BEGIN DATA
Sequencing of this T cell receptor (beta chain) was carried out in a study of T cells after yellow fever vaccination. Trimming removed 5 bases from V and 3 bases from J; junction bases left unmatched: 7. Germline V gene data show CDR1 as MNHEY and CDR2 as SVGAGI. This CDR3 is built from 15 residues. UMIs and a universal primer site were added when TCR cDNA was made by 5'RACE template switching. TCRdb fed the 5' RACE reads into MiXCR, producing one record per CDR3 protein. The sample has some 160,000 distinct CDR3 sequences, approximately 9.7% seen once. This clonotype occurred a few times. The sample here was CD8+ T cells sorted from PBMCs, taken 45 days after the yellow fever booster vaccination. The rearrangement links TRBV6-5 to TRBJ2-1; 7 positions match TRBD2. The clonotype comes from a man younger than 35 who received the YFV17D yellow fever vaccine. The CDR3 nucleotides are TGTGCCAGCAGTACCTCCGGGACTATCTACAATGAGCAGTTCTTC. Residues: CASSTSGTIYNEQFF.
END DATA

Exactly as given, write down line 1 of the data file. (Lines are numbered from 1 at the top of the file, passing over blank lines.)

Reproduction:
Sequencing of this T cell receptor (beta chain) was carried out in a study of T cells after yellow fever vaccination. Trimming removed 5 bases from V and 3 bases from J; junction bases left unmatched: 7. Germline V gene data show CDR1 as MNHEY and CDR2 as SVGAGI. This CDR3 is built from 15 residues. UMIs and a universal primer site were added when TCR cDNA was made by 5'RACE template switching. TCRdb fed the 5' RACE reads into MiXCR, producing one record per CDR3 protein. The sample has some 160,000 distinct CDR3 sequences, approximately 9.7% seen once. This clonotype occurred a few times. The sample here was CD8+ T cells sorted from PBMCs, taken 45 days after the yellow fever booster vaccination. The rearrangement links TRBV6-5 to TRBJ2-1; 7 positions match TRBD2. The clonotype comes from a man younger than 35 who received the YFV17D yellow fever vaccine. The CDR3 nucleotides are TGTGCCAGCAGTACCTCCGGGACTATCTACAATGAGCAGTTCTTC. Residues: CASSTSGTIYNEQFF.